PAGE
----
Explained through scopes 1, 2 and 3.
How to determine the impact of a business?

Every company makes an environmental impact and we at Productpine are no exception. However, you can divide this impact into various sections. To make these aspects more concrete, the Greenhouse Gas Protocol has defined 3 so-called 'scopes'. Each of these scopes indicates a specific environmental impact. Let's take a look at what these scopes mean and how you as a company can reduce your emissions for each scope.

Scope 1: in-house emissions

The first scope includes direct emissions or emissions arising from resources that are either owned or managed by the company. You can think of energy production in factories, such as burning natural gases and fuels, but also chemical production, metalworking, cement production and other production processes.

On the other hand, emissions from heating and cooling a workplace are also part of scope 1. Just like the vehicles that belong to a company. Think, for instance, of company cars, vans and trucks - driving to and from the warehouse. These are very common when working at a webshop, for example.

At Productpine, we do not manage a warehouse and work directly with our partners without detours. Thus, we do not need vans either. Therefore, our scope 1 emissions are very low. In doing so, we also encourage suppliers to make their logistics more sustainable, so that this whole process runs as responsibly as possible.

Scope 2: indirect emissions from purchased energy

This sounds lengthy, but a concrete example is the electricity your business runs on. You do not generate this electricity yourself - an energy company does this for you. You buy the electricity here and this is where the level of emissions is. These emissions come from fossil fuels such as coal, natural gas or oil. It is important to note that emissions from scope 2 can contribute significantly to a company's total emissions. Thus, a crucial point of focus to reduce emissions.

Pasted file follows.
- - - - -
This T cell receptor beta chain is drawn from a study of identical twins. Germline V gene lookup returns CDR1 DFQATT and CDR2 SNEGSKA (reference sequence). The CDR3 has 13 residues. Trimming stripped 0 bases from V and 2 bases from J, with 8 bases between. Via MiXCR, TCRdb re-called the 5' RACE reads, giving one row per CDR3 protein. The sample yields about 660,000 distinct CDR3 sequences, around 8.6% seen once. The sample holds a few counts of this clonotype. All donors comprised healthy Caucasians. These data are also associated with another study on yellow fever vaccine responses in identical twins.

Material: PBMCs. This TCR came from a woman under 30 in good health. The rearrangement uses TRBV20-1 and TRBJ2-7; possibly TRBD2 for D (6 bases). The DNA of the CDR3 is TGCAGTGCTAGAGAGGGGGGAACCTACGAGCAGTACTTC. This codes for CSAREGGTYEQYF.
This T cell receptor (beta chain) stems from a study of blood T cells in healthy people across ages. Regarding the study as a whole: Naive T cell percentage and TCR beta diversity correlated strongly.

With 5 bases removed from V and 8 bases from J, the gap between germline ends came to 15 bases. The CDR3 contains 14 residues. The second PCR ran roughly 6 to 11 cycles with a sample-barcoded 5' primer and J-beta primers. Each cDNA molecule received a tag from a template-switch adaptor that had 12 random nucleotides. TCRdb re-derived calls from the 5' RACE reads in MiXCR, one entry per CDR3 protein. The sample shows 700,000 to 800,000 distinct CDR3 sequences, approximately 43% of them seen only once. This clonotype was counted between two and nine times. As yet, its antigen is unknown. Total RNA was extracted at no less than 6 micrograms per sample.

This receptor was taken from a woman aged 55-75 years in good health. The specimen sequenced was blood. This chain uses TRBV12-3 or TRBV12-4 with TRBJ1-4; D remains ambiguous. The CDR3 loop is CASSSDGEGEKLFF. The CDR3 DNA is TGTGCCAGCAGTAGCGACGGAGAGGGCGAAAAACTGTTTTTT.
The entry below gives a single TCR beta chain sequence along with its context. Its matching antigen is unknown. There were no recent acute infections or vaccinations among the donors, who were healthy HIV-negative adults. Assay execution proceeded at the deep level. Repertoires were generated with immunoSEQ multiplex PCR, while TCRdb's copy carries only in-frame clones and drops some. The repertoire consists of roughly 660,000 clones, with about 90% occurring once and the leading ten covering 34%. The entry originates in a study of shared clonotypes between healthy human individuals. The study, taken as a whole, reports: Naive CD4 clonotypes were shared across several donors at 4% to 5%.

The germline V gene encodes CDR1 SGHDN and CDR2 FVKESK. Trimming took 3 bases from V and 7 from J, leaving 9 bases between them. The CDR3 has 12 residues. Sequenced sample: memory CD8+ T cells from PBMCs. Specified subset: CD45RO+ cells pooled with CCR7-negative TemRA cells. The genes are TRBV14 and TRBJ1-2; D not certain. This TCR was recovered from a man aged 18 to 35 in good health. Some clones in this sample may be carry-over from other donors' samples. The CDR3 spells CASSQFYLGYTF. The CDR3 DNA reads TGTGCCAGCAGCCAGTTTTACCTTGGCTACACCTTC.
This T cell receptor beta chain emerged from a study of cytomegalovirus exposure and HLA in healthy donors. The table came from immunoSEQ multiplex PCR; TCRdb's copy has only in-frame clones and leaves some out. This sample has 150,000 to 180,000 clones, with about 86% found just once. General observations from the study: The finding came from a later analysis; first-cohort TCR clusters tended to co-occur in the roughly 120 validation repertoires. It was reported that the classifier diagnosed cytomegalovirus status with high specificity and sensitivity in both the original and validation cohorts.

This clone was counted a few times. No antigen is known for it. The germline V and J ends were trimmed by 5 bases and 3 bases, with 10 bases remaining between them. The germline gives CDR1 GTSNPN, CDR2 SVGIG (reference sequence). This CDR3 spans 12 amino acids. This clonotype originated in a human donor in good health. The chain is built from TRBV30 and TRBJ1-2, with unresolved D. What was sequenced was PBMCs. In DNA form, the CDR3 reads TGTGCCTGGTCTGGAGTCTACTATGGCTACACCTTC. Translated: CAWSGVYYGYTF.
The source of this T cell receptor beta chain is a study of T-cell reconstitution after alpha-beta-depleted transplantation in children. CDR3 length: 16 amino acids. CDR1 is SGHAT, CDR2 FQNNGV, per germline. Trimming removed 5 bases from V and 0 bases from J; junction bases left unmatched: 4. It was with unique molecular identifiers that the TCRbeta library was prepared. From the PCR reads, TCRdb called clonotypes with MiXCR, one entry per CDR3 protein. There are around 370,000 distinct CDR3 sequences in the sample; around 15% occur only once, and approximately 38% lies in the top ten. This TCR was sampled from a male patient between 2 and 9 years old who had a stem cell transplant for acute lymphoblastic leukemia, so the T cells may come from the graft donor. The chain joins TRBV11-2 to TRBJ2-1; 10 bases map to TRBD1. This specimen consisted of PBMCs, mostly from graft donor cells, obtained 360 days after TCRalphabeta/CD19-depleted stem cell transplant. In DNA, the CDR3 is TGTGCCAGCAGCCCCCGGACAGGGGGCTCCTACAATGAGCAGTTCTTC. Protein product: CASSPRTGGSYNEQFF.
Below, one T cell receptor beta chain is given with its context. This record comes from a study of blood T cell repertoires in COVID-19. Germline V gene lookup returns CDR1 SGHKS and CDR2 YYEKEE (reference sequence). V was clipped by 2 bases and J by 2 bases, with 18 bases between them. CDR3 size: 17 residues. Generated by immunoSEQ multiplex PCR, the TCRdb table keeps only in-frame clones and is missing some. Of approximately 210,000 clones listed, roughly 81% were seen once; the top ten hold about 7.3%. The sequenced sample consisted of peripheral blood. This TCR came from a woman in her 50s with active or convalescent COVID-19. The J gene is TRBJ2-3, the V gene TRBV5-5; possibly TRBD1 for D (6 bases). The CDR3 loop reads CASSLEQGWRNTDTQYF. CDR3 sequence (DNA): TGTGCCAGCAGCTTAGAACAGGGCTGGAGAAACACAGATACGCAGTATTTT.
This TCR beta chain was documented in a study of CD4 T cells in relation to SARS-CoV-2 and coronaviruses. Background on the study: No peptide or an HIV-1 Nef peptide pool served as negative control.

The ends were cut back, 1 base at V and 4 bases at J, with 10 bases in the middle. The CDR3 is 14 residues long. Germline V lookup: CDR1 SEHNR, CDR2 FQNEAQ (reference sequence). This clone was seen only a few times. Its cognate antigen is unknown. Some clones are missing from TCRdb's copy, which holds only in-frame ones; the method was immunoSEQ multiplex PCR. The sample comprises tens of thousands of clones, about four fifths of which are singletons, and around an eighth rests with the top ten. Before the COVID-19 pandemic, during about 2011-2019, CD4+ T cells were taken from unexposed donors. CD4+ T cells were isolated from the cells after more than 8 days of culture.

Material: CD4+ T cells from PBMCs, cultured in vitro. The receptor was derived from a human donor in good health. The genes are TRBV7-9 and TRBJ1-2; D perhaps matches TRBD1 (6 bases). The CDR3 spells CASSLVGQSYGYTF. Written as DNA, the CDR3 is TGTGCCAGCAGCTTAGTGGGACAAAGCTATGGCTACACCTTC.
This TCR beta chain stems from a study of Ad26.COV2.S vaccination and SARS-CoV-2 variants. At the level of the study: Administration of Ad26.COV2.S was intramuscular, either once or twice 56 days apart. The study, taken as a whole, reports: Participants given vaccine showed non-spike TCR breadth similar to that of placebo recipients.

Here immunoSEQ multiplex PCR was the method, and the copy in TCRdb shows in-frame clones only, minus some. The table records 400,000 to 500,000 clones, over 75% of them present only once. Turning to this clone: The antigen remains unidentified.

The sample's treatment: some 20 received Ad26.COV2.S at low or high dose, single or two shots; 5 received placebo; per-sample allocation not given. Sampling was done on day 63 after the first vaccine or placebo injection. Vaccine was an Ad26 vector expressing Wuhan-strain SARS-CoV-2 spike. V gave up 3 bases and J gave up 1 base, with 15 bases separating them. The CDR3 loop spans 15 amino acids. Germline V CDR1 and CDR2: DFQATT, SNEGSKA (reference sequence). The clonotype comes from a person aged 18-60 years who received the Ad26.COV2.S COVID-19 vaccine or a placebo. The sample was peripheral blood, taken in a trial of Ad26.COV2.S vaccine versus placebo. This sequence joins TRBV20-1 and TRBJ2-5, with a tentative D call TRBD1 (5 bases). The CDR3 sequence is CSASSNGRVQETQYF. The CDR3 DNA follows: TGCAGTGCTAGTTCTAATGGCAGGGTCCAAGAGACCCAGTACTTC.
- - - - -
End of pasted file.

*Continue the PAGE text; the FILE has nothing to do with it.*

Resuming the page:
Indirectly generated electricity includes lighting your workplace and heating water. What you can do right away to reduce your scope 2 emissions is to partner up with a sustainable energy company. This will ensure investment in renewable energy sources and green energy will slowly becomes the standard.

Our Productpine headquarters is an economical, well-insulated workplace where we are energy-conscious with the whole team. That means we are rather putting on an extra layer when it is chilly and, on the contrary, opening a window when it is warm.

Scope 3: indirect emissions from indirect property

The third scope is very broad and can even be a bit vague. This is because it includes indirect emissions generated by activities that cannot be directly linked to the company. But they do affect the company's value chain. Think for instance of emissions resulting from production processes of suppliers, transport of goods and even the way a product is used by the end user. But also employee commuting, business trips and waste management fall under scope 3.

Article continues below image. Source: Unsplash.
Commuting to work

Scope 3 is again a nice challenge for many companies. There is still a lot to be achieved here. As a company, you can look at working with suppliers and impose stricter environmental standards here. This way, you can reduce emissions caused during the production and distribution of goods. Commuting can be reduced by having colleagues use public transport or bikes. You can also have more online meetings to reduce overall travel.

At Productpine, all our colleagues come to work by bike or public transport and we also regularly work from home. In our scope 3, however, our suppliers and consumers also play an important role. For the suppliers, this is mainly about their own way of working and their supply chain. For our consumers, on the other hand, it is more about product use after ordering and the life cycle the product goes through from then on.

It's interesting to keep these scopes in mind alongside your own business or just as a consumer when considering buying something. By understanding the emissions per scope, you can take concrete action to reduce them and thus get closer and closer to a more sustainable future for everyone.